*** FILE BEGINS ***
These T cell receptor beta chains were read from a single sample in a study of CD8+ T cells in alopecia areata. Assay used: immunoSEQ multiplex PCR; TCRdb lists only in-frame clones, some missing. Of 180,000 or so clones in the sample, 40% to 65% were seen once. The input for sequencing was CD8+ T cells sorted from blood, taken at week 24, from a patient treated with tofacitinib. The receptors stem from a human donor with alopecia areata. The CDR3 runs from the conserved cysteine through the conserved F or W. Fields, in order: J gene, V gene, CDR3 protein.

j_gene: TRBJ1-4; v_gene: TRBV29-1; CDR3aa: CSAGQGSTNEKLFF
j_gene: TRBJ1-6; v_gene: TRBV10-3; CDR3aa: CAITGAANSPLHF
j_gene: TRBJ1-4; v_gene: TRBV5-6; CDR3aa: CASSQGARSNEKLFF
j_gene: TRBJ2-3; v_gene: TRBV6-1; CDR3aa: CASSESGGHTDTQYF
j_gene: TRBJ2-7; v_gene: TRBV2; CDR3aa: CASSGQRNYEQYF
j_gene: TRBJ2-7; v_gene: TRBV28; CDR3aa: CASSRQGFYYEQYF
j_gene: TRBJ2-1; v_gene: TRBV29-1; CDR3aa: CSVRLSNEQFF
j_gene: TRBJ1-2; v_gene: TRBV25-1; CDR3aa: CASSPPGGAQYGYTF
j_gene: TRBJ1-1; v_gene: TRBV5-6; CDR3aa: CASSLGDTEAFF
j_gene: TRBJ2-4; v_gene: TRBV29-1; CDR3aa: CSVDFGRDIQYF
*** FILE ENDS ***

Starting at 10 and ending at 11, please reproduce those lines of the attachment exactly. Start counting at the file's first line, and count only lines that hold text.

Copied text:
j_gene: TRBJ1-1; v_gene: TRBV5-6; CDR3aa: CASSLGDTEAFF
j_gene: TRBJ2-4; v_gene: TRBV29-1; CDR3aa: CSVDFGRDIQYF